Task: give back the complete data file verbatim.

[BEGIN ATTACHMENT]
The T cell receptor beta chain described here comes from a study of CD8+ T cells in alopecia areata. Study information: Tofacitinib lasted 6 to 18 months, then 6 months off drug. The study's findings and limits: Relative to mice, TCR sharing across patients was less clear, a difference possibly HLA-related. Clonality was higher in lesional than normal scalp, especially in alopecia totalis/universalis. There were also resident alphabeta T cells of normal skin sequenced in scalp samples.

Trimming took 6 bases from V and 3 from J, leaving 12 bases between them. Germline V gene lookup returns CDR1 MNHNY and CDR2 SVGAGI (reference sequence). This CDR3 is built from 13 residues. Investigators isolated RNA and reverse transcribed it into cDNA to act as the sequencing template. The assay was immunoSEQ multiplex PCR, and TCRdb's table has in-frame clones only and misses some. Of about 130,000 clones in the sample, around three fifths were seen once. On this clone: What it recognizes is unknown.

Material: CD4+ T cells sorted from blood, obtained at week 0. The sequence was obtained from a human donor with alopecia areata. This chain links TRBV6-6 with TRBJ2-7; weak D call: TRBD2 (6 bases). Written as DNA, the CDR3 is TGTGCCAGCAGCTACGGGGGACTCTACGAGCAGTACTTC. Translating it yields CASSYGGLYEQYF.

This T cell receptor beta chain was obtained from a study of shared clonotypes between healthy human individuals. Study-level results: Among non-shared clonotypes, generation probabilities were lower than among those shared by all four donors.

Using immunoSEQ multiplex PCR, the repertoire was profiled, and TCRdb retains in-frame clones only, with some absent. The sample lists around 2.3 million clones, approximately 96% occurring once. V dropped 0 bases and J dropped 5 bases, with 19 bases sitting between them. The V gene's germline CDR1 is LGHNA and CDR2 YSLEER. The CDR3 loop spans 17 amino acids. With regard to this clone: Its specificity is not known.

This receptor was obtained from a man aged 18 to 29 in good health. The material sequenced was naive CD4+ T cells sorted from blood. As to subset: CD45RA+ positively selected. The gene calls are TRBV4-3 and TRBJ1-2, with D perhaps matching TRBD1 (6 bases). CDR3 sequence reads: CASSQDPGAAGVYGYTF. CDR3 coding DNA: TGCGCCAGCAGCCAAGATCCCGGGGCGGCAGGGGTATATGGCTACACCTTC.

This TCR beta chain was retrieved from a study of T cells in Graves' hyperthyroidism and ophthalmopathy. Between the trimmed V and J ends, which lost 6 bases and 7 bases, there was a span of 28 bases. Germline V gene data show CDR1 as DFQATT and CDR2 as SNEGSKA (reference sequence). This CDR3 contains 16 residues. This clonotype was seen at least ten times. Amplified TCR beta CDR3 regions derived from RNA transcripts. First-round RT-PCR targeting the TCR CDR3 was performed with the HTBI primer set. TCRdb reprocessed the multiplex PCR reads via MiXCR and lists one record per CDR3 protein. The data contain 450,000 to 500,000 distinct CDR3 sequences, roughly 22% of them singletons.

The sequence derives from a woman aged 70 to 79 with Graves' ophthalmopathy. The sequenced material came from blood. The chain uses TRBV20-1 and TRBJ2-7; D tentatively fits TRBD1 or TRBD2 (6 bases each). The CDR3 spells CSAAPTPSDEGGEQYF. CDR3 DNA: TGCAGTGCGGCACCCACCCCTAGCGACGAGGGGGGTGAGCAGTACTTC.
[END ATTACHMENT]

The T cell receptor beta chain described here comes from a study of CD8+ T cells in alopecia areata. Study information: Tofacitinib lasted 6 to 18 months, then 6 months off drug. The study's findings and limits: Relative to mice, TCR sharing across patients was less clear, a difference possibly HLA-related. Clonality was higher in lesional than normal scalp, especially in alopecia totalis/universalis. There were also resident alphabeta T cells of normal skin sequenced in scalp samples.

Trimming took 6 bases from V and 3 from J, leaving 12 bases between them. Germline V gene lookup returns CDR1 MNHNY and CDR2 SVGAGI (reference sequence). This CDR3 is built from 13 residues. Investigators isolated RNA and reverse transcribed it into cDNA to act as the sequencing template. The assay was immunoSEQ multiplex PCR, and TCRdb's table has in-frame clones only and misses some. Of about 130,000 clones in the sample, around three fifths were seen once. On this clone: What it recognizes is unknown.

Material: CD4+ T cells sorted from blood, obtained at week 0. The sequence was obtained from a human donor with alopecia areata. This chain links TRBV6-6 with TRBJ2-7; weak D call: TRBD2 (6 bases). Written as DNA, the CDR3 is TGTGCCAGCAGCTACGGGGGACTCTACGAGCAGTACTTC. Translating it yields CASSYGGLYEQYF.

This T cell receptor beta chain was obtained from a study of shared clonotypes between healthy human individuals. Study-level results: Among non-shared clonotypes, generation probabilities were lower than among those shared by all four donors.

Using immunoSEQ multiplex PCR, the repertoire was profiled, and TCRdb retains in-frame clones only, with some absent. The sample lists around 2.3 million clones, approximately 96% occurring once. V dropped 0 bases and J dropped 5 bases, with 19 bases sitting between them. The V gene's germline CDR1 is LGHNA and CDR2 YSLEER. The CDR3 loop spans 17 amino acids. With regard to this clone: Its specificity is not known.

This receptor was obtained from a man aged 18 to 29 in good health. The material sequenced was naive CD4+ T cells sorted from blood. As to subset: CD45RA+ positively selected. The gene calls are TRBV4-3 and TRBJ1-2, with D perhaps matching TRBD1 (6 bases). CDR3 sequence reads: CASSQDPGAAGVYGYTF. CDR3 coding DNA: TGCGCCAGCAGCCAAGATCCCGGGGCGGCAGGGGTATATGGCTACACCTTC.

This TCR beta chain was retrieved from a study of T cells in Graves' hyperthyroidism and ophthalmopathy. Between the trimmed V and J ends, which lost 6 bases and 7 bases, there was a span of 28 bases. Germline V gene data show CDR1 as DFQATT and CDR2 as SNEGSKA (reference sequence). This CDR3 contains 16 residues. This clonotype was seen at least ten times. Amplified TCR beta CDR3 regions derived from RNA transcripts. First-round RT-PCR targeting the TCR CDR3 was performed with the HTBI primer set. TCRdb reprocessed the multiplex PCR reads via MiXCR and lists one record per CDR3 protein. The data contain 450,000 to 500,000 distinct CDR3 sequences, roughly 22% of them singletons.

The sequence derives from a woman aged 70 to 79 with Graves' ophthalmopathy. The sequenced material came from blood. The chain uses TRBV20-1 and TRBJ2-7; D tentatively fits TRBD1 or TRBD2 (6 bases each). The CDR3 spells CSAAPTPSDEGGEQYF. CDR3 DNA: TGCAGTGCGGCACCCACCCCTAGCGACGAGGGGGGTGAGCAGTACTTC.